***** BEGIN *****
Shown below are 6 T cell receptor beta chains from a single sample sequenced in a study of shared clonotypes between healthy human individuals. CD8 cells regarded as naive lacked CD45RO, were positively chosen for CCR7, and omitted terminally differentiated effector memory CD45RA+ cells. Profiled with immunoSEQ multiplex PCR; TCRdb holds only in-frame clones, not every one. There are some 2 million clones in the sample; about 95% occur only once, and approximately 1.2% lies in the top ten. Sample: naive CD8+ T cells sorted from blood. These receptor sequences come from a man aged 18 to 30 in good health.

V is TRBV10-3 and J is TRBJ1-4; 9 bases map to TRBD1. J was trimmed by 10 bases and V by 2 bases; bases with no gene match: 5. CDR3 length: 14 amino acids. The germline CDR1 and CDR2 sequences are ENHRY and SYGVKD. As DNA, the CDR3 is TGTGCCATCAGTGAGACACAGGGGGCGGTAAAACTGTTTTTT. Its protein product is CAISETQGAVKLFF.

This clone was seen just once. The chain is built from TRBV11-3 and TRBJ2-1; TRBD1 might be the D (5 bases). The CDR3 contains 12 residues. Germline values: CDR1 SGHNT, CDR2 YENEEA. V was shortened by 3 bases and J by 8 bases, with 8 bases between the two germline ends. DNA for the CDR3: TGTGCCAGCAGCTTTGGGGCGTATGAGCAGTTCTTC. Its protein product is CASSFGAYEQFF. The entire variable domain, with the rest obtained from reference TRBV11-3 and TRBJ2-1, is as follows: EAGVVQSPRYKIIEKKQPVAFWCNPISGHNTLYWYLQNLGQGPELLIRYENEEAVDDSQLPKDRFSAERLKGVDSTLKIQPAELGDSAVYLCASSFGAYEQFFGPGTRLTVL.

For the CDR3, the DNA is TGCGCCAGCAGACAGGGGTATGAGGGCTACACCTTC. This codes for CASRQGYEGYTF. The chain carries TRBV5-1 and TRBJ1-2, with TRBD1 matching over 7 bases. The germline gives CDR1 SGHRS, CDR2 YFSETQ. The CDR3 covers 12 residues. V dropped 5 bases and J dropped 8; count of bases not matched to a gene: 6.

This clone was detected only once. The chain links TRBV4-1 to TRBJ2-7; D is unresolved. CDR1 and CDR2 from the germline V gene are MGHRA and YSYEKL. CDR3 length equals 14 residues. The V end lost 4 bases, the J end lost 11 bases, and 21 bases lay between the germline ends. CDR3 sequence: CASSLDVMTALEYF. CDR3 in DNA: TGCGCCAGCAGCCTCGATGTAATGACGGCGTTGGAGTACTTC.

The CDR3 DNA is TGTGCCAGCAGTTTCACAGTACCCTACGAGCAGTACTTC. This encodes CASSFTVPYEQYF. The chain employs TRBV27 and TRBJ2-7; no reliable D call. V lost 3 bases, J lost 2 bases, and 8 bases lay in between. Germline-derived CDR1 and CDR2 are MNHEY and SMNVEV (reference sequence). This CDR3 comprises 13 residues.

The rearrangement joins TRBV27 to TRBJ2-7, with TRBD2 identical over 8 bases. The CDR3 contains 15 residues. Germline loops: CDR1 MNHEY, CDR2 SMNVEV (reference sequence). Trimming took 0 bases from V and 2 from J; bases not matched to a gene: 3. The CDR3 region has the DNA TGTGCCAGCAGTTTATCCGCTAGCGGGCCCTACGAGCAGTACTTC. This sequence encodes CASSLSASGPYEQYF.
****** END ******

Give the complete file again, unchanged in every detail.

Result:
Shown below are 6 T cell receptor beta chains from a single sample sequenced in a study of shared clonotypes between healthy human individuals. CD8 cells regarded as naive lacked CD45RO, were positively chosen for CCR7, and omitted terminally differentiated effector memory CD45RA+ cells. Profiled with immunoSEQ multiplex PCR; TCRdb holds only in-frame clones, not every one. There are some 2 million clones in the sample; about 95% occur only once, and approximately 1.2% lies in the top ten. Sample: naive CD8+ T cells sorted from blood. These receptor sequences come from a man aged 18 to 30 in good health.

V is TRBV10-3 and J is TRBJ1-4; 9 bases map to TRBD1. J was trimmed by 10 bases and V by 2 bases; bases with no gene match: 5. CDR3 length: 14 amino acids. The germline CDR1 and CDR2 sequences are ENHRY and SYGVKD. As DNA, the CDR3 is TGTGCCATCAGTGAGACACAGGGGGCGGTAAAACTGTTTTTT. Its protein product is CAISETQGAVKLFF.

This clone was seen just once. The chain is built from TRBV11-3 and TRBJ2-1; TRBD1 might be the D (5 bases). The CDR3 contains 12 residues. Germline values: CDR1 SGHNT, CDR2 YENEEA. V was shortened by 3 bases and J by 8 bases, with 8 bases between the two germline ends. DNA for the CDR3: TGTGCCAGCAGCTTTGGGGCGTATGAGCAGTTCTTC. Its protein product is CASSFGAYEQFF. The entire variable domain, with the rest obtained from reference TRBV11-3 and TRBJ2-1, is as follows: EAGVVQSPRYKIIEKKQPVAFWCNPISGHNTLYWYLQNLGQGPELLIRYENEEAVDDSQLPKDRFSAERLKGVDSTLKIQPAELGDSAVYLCASSFGAYEQFFGPGTRLTVL.

For the CDR3, the DNA is TGCGCCAGCAGACAGGGGTATGAGGGCTACACCTTC. This codes for CASRQGYEGYTF. The chain carries TRBV5-1 and TRBJ1-2, with TRBD1 matching over 7 bases. The germline gives CDR1 SGHRS, CDR2 YFSETQ. The CDR3 covers 12 residues. V dropped 5 bases and J dropped 8; count of bases not matched to a gene: 6.

This clone was detected only once. The chain links TRBV4-1 to TRBJ2-7; D is unresolved. CDR1 and CDR2 from the germline V gene are MGHRA and YSYEKL. CDR3 length equals 14 residues. The V end lost 4 bases, the J end lost 11 bases, and 21 bases lay between the germline ends. CDR3 sequence: CASSLDVMTALEYF. CDR3 in DNA: TGCGCCAGCAGCCTCGATGTAATGACGGCGTTGGAGTACTTC.

The CDR3 DNA is TGTGCCAGCAGTTTCACAGTACCCTACGAGCAGTACTTC. This encodes CASSFTVPYEQYF. The chain employs TRBV27 and TRBJ2-7; no reliable D call. V lost 3 bases, J lost 2 bases, and 8 bases lay in between. Germline-derived CDR1 and CDR2 are MNHEY and SMNVEV (reference sequence). This CDR3 comprises 13 residues.

The rearrangement joins TRBV27 to TRBJ2-7, with TRBD2 identical over 8 bases. The CDR3 contains 15 residues. Germline loops: CDR1 MNHEY, CDR2 SMNVEV (reference sequence). Trimming took 0 bases from V and 2 from J; bases not matched to a gene: 3. The CDR3 region has the DNA TGTGCCAGCAGTTTATCCGCTAGCGGGCCCTACGAGCAGTACTTC. This sequence encodes CASSLSASGPYEQYF.